environmental conditions (for example, a tropical rainforest). There are six major biomes on Earth – arctic
tundra, evergreen forest, deciduous forest, grasslands, rainforest and desert. These biomes are a result of
the interactions between local geology, geomorphology and climate over millions of years.
These interactions determine landforms, soil and vegetation types, which in turn support specific types of
animals and also influence human activities. Plants, animals and human activity also influence soil types
and other natural processes.
An ever-changing landscape
Geomorphology is the study of landforms or the study of how the Earth is shaped by processes such as
glaciation, upheaval and erosion. Some processes are dynamically observable, such as a volcano erupting
– it can happen quickly. Some processes, such as changing coastlines and river courses, can be plotted
using a series of historical maps over decades. Other landform shaping processes, such as erosion by
water, are very slow, occurring over thousands of years.
The Earth is dynamic and ever changing: previous landscapes in the same place may have been vastly
different in prehistory. A quick look at the fossil record for a locality will show which creatures have lived
there in the past. As these creatures have specific climatic and vegetation needs then these must have
existed in this place at one time.
Pangaea – the supercontinent
It is through fossil records that scientists were able to show that many different continents – now
separated by ocean – once harboured the same plants and animals. This supports the theory that, 250
million years ago, the continents that we are familiar with today, were a single landform – a
supercontinent known as Pangaea (or sometimes referred to as Pangea). This continent broke apart
through the process known as ‘continental drift’. This ‘drift’ is still continuing today and will continue to
move continents apart or closer. In the future (approx. several hundred million years’ time!), North
America is predicted to collide with Japan and China.
What lies beneath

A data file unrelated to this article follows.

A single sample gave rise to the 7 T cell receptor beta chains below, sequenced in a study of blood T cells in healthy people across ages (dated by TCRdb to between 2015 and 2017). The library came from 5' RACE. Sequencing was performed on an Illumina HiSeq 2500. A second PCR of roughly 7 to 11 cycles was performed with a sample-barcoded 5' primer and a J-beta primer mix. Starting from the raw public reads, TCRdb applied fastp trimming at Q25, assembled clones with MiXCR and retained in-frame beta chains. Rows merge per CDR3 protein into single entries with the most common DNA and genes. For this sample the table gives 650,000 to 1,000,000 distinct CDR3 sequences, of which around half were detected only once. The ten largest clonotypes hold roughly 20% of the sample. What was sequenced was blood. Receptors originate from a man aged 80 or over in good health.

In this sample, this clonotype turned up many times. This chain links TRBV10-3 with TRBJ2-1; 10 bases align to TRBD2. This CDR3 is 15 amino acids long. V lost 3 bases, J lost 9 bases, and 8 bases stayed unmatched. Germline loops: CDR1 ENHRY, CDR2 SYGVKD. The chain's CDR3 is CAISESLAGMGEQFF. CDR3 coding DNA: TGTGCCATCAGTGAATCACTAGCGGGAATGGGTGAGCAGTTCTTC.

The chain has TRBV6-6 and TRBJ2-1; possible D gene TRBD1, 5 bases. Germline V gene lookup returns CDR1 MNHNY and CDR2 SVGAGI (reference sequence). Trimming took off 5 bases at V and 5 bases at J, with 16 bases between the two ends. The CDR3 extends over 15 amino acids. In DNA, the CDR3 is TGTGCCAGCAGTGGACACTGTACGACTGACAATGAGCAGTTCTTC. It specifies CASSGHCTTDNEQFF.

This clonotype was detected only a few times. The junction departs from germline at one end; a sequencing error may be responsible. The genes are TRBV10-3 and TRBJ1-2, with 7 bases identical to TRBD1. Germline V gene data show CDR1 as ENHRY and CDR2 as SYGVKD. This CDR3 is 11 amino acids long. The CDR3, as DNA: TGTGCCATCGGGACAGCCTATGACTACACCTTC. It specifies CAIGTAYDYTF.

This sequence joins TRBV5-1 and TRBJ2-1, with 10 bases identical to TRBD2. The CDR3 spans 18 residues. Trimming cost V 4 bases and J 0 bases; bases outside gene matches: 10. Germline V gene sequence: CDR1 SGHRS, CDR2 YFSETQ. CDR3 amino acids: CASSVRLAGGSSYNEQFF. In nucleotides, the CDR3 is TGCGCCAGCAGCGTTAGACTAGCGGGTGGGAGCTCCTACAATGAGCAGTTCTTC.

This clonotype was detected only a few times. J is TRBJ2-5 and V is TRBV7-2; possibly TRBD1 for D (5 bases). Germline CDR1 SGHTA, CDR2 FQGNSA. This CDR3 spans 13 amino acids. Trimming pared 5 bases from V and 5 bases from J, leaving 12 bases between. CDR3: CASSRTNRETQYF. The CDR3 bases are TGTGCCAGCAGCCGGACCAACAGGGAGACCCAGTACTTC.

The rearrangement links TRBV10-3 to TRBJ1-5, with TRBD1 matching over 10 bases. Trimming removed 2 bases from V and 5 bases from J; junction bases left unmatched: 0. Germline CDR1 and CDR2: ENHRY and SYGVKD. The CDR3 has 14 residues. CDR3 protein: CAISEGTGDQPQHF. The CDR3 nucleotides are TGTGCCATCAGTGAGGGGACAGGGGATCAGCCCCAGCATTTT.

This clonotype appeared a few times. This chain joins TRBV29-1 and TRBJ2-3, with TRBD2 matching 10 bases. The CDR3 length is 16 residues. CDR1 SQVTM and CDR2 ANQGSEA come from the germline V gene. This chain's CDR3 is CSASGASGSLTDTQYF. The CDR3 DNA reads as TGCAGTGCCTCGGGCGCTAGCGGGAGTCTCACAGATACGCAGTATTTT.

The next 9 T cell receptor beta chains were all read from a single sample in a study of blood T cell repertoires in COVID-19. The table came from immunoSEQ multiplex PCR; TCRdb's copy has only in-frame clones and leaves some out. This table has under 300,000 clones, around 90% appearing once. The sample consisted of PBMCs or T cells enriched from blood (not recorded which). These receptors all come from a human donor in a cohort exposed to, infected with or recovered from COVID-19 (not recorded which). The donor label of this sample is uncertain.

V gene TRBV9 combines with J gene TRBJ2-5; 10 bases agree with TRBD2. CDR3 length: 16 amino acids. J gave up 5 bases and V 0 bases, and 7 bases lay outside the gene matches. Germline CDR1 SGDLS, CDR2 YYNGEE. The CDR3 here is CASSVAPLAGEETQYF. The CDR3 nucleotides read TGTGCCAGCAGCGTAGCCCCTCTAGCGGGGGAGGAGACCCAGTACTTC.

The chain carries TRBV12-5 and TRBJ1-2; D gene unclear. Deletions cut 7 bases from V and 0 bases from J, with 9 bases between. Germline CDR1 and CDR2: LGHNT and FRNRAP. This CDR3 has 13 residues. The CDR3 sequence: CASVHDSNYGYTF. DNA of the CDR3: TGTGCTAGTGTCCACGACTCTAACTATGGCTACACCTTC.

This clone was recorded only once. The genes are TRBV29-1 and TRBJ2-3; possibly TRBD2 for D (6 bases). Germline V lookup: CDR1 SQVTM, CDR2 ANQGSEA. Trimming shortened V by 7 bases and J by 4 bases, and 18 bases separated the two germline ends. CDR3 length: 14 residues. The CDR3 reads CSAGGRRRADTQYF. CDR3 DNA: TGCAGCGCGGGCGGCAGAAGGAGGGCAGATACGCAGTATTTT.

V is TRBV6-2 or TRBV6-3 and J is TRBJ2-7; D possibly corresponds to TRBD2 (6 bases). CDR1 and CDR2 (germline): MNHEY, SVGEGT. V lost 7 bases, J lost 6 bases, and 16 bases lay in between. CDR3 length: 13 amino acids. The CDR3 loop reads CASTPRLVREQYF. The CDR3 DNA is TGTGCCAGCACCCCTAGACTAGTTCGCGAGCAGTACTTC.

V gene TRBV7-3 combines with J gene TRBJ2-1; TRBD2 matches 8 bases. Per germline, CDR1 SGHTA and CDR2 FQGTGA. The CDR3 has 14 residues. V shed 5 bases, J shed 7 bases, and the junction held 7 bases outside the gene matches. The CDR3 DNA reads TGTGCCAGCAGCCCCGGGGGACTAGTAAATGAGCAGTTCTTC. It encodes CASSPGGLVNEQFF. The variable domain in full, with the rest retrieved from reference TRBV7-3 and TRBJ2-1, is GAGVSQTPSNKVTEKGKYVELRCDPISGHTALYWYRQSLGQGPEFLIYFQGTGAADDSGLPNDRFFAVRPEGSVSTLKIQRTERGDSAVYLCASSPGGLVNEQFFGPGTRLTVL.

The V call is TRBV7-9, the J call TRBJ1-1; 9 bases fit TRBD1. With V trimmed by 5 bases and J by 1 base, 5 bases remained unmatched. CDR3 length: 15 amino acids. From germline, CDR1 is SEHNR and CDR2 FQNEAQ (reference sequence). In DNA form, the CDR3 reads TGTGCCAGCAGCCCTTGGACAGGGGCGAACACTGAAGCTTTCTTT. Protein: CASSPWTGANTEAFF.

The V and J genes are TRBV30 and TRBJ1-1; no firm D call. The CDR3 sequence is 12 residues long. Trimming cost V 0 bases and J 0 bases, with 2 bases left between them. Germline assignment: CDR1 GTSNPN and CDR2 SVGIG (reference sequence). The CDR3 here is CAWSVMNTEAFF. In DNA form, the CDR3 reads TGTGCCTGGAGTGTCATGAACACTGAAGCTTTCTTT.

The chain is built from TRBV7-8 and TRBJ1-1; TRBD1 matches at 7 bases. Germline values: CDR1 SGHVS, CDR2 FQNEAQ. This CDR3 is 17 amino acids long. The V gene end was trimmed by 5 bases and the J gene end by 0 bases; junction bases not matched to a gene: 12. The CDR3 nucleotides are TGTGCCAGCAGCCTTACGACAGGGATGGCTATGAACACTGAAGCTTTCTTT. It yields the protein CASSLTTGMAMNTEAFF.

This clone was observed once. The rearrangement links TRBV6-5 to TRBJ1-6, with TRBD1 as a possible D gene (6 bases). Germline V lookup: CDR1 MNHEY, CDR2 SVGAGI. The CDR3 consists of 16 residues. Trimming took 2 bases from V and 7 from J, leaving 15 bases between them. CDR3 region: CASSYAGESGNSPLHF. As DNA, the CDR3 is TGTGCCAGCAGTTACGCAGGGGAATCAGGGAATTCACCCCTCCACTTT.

Geologists believe that the Earth is made up of four distinct layers. These are the: crust, mantle, outer
core and inner core.
The crust is the outermost layer of the Earth, often referred to as its ‘skin’. This is a made up of rock and
loose materials, which form our continents and ocean basins. The crust
is the thinnest of the Earth’s layers, approximately 8 km thick under the oceans (oceanic crust) and about
32 km thick under the continents (continental crust).
The mantle is the largest layer of the Earth, at nearly 2900 km thick. This layer is composed of very hot,
dense rock. Due to extreme differences in temperature from the bottom of the mantle to the top, parts of
the rock can move or ‘flow’. These currents cause the movement of the Earth’s plates, known as ‘plate
tectonics’ (see below).
The outer core is made up of super-heated lava, containing metals such as iron and nickel. This layer is
approximately 2,200 km thick. Due to the Earth’s rotation, the liquid outer core spins around the denser
inner core, causing the Earth’s magnetism.
The inner core lies at the very centre of the Earth. Here, temperatures and pressures are so great that the
metals of the outer core are squeezed together and forced into a solid. The inner core is about 1250 km
The Earth’s crust is broken up into pieces called plates. Due to changes in temperature in the Earth’s
mantle (the dense rock layer underneath the crust), convection currents can be generated. These currents
can move the plates.
The point where two different plates meet and interact is known as a boundary. There are three different
types of boundary:
Divergent boundaries – when the plates are moving away from each other. This movement can often
form volcanoes, as molten rock and gases escape from the ruptures in the crust.
Convergent boundaries – when two plates are being pushed together. As one plate pushes against
the other, one of the plates will be forced down beneath the other. This process can cause
earthquakes as well as the formation of mountain ranges.
Transform boundaries – when two plates slide against each other. This movement can generate large
amounts of energy, which is often released in the form of earthquakes.